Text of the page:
'Time and place / as elusive as air / as solid as this ground / I stand on. / Here, where I am placed / at any one time'.
Saturday, 6 July 2013
C'Est La Vie
We headed for Au Chat Noir in
Bellevue. It seemed to us to be a part of Paris that was creative,
friendly and inclusive. There was a sense of freedom there. We made
ourselves at home. The regular poetry reading was on and I was keen
Notre Dame. Paris
I'll always remember the frustrating
feel to our first morning in Paris. We frantically tried to fit in a
meeting with MnK so we could use their internet connection to find
out about the progress (if any) re the missing suitcase, as well as
fulfilling a planned rendezvous with our UK friends. The journey
involved trains and walking. Trains and walking. (A pattern we were
to get used to). In the end we got a taxi back to the apartment –
which turned out to be a good chance for Robert to try out his French
when he got into a discussion about rugby with the taxi driver.
We did make our appointment with
Chrissie & Phil, meeting them as arranged on Pont Neuf, albeit
half an hour late. It was a happy reunion as we hadn't seen them for
seven years. We spent the rest of the morning and early afternoon
with them wandering central Paris, the Latin Quarter, the Left Bank,
the Sorbonne district …
I found myself trying to get to grips
with Paris but no matter how hard I tried, any connection or bonding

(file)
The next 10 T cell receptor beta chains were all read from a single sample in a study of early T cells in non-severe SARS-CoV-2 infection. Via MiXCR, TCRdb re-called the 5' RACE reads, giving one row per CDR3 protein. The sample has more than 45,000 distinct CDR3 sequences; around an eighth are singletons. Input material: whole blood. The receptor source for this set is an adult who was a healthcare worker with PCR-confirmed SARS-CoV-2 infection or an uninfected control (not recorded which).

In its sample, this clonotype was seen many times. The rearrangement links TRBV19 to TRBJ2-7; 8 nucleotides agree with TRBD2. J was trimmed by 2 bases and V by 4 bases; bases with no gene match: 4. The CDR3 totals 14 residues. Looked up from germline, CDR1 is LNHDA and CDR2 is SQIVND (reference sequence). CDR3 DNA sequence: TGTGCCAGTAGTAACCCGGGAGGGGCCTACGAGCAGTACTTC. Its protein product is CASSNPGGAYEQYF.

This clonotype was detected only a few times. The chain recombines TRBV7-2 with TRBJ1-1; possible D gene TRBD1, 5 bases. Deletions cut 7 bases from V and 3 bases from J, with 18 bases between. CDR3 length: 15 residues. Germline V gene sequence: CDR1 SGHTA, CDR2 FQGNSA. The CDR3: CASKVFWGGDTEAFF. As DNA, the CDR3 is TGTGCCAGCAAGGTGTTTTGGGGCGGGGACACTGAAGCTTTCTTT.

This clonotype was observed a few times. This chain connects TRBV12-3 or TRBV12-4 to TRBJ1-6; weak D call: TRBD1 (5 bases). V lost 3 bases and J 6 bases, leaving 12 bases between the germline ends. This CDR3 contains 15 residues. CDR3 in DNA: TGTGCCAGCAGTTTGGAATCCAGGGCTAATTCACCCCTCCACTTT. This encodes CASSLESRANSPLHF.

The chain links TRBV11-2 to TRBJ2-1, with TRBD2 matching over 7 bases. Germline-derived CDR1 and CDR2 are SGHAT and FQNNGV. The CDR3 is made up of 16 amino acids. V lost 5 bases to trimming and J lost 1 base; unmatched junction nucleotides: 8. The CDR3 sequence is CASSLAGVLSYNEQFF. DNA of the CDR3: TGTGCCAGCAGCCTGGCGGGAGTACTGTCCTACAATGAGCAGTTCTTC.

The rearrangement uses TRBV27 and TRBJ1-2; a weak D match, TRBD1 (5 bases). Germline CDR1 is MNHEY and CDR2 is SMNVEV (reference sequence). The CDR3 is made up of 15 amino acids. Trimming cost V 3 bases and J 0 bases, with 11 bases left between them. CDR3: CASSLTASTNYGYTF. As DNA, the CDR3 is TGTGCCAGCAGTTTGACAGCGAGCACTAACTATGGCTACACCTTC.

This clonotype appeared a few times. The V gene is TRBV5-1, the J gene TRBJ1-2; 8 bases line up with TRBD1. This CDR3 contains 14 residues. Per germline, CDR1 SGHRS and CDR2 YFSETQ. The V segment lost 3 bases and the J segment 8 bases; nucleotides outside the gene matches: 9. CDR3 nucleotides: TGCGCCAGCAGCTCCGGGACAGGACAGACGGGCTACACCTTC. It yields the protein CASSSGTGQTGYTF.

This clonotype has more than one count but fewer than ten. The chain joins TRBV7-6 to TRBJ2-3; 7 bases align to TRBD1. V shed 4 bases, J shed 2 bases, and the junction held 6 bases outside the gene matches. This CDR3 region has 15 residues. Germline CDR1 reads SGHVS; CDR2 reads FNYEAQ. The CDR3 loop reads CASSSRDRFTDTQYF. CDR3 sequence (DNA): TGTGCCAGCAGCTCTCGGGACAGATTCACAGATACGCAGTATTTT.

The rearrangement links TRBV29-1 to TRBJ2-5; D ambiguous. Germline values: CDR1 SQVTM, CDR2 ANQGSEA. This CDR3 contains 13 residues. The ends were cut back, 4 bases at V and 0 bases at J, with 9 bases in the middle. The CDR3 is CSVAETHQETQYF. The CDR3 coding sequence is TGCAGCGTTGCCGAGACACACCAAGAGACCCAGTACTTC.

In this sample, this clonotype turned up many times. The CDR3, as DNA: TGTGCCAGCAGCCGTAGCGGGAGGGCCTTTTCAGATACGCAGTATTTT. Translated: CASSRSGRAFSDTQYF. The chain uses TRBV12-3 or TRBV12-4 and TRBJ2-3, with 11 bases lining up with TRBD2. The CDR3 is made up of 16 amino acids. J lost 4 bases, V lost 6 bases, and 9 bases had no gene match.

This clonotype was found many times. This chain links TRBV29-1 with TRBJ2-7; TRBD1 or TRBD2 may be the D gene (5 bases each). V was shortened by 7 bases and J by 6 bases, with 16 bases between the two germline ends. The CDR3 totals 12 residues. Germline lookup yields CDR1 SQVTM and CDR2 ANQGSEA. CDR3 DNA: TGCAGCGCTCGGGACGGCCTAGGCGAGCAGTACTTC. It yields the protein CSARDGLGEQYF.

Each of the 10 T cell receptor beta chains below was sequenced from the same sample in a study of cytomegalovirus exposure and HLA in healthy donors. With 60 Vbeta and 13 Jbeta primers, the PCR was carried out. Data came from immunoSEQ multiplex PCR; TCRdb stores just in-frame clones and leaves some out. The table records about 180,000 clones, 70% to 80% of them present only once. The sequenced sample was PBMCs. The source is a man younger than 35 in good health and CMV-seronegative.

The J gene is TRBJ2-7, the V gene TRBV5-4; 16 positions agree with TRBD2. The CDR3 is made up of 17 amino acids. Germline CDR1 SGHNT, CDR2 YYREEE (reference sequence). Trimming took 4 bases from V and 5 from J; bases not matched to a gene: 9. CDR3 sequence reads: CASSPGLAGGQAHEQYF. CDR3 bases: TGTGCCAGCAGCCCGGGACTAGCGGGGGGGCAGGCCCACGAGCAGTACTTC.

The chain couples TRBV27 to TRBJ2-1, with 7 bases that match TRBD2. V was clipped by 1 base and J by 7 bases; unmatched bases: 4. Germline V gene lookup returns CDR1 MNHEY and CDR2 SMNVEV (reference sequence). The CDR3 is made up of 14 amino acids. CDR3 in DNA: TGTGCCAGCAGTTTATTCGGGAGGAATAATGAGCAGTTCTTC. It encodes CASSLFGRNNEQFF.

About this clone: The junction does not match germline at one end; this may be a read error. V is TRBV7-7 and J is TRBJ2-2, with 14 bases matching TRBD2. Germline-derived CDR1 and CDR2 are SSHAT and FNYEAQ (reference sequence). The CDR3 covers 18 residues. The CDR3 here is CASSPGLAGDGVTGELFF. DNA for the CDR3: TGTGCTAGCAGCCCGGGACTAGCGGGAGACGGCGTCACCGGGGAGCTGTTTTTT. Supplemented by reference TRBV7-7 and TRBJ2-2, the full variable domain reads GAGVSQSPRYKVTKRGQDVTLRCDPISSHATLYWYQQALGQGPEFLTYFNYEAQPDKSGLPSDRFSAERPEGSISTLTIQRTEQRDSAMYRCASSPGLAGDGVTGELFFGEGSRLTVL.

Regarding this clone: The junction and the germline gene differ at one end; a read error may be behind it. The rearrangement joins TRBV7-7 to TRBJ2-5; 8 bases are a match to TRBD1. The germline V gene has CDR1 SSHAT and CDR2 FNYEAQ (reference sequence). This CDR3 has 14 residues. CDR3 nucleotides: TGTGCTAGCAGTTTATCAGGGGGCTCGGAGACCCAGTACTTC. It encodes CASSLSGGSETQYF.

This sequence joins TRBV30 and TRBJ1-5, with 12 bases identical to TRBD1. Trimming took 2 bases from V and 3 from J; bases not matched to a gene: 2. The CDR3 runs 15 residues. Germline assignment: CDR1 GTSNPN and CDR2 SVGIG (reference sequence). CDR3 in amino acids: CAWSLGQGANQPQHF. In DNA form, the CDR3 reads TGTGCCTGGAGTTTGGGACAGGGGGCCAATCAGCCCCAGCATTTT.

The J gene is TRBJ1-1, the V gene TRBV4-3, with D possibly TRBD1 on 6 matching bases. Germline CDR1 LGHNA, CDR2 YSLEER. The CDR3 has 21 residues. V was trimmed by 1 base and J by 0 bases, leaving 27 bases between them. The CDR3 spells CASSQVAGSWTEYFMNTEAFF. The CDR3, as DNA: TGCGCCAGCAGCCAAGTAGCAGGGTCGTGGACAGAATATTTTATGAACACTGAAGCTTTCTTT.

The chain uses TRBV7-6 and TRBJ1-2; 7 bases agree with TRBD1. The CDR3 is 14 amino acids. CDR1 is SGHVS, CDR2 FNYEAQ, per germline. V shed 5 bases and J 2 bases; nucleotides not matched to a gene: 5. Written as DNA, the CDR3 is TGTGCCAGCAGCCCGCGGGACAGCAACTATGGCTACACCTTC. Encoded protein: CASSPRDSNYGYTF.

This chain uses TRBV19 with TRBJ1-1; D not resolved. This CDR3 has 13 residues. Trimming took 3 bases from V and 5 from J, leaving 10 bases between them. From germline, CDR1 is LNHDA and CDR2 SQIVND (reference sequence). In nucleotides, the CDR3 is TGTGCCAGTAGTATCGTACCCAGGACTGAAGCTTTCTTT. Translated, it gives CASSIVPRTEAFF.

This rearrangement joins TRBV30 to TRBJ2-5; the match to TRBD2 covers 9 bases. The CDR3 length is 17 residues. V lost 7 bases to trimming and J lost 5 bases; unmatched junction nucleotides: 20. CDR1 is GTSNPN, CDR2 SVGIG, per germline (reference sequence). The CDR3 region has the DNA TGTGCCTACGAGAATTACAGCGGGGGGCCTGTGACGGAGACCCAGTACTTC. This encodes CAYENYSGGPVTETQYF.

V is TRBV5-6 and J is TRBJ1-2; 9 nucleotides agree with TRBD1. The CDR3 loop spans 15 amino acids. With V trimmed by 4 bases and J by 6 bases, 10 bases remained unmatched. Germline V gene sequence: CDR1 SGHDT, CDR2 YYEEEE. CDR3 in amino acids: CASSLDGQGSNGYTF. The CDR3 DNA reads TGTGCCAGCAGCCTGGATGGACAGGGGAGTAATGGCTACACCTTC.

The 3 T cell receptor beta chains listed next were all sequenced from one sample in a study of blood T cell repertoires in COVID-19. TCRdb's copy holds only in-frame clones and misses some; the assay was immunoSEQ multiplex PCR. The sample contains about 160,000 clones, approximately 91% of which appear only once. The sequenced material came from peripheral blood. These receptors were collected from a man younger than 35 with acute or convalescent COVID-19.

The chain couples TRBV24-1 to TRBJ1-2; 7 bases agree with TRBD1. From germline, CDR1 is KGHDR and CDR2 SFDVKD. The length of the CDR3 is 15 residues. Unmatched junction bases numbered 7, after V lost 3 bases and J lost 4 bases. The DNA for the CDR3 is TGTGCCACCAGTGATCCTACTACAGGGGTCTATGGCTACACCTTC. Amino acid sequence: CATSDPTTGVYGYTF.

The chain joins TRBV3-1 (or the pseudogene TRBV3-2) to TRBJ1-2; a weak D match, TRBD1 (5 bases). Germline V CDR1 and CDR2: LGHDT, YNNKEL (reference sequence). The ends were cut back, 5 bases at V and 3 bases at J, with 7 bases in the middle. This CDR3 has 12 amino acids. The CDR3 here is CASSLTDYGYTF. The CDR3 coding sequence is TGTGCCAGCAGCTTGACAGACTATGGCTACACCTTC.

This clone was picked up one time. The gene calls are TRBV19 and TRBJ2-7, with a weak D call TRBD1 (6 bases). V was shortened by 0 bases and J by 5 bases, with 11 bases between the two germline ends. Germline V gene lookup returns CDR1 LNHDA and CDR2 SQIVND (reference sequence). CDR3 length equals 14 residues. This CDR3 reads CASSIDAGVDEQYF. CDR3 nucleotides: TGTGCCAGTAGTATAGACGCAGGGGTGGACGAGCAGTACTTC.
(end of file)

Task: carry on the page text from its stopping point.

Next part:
with the city, seemed to keep slipping away. The city was turning out
to be just a backdrop to the celebration of my 60th
birthday. As a background to being with family and friends, it was
working beautifully; but sometimes it seemed I was missing the
connection I usually make with places. After all, Paris was a city I
had been to before and had long-dreamed a return.
Turning Sixty in Paris
grey is a wall, sometimes
it is a way in,
but I have to work at it.
I am in two minds
about you, Paris.
I cross your
bridges, I walk your streets
as if walking the
lines of a song;
'... off the
Boulevard St Michel'.
Hard to reach or
affect, you are old
stone yet warm with flowers.
'Where do you
go to my lovely?'
I need time
are not prepared to give
and I don't
have. You turn a cold shoulder.
Perhaps you will
the city that once, a long time ago
now or so it it seems, I left
behind in the
lines are from the song, 'Where Do You Go To My Lovely?' as sung and
written by Peter Sarstedt, 1969.
That night we attended a regular
Monday-night poetry reading in Paris. Also, I was meeting Ret a
fellow-poet and on-line friend of some years. The 'real-life' meeting
with Ret and his wife was amazingly natural. He and his wife were
just as I expected; charming, softly spoken and unpretentious. Both
of them were great company; down to earth, open-minded, warm and
friendly people. Hearing Ret read his poetry was a real treat and
certainly a highlight of our Paris experience.
Thankfully I felt calm and relaxed when
it came my turn to read. I don't always feel that way. Maybe my
confidence had something to do with the mojito that Phil handed me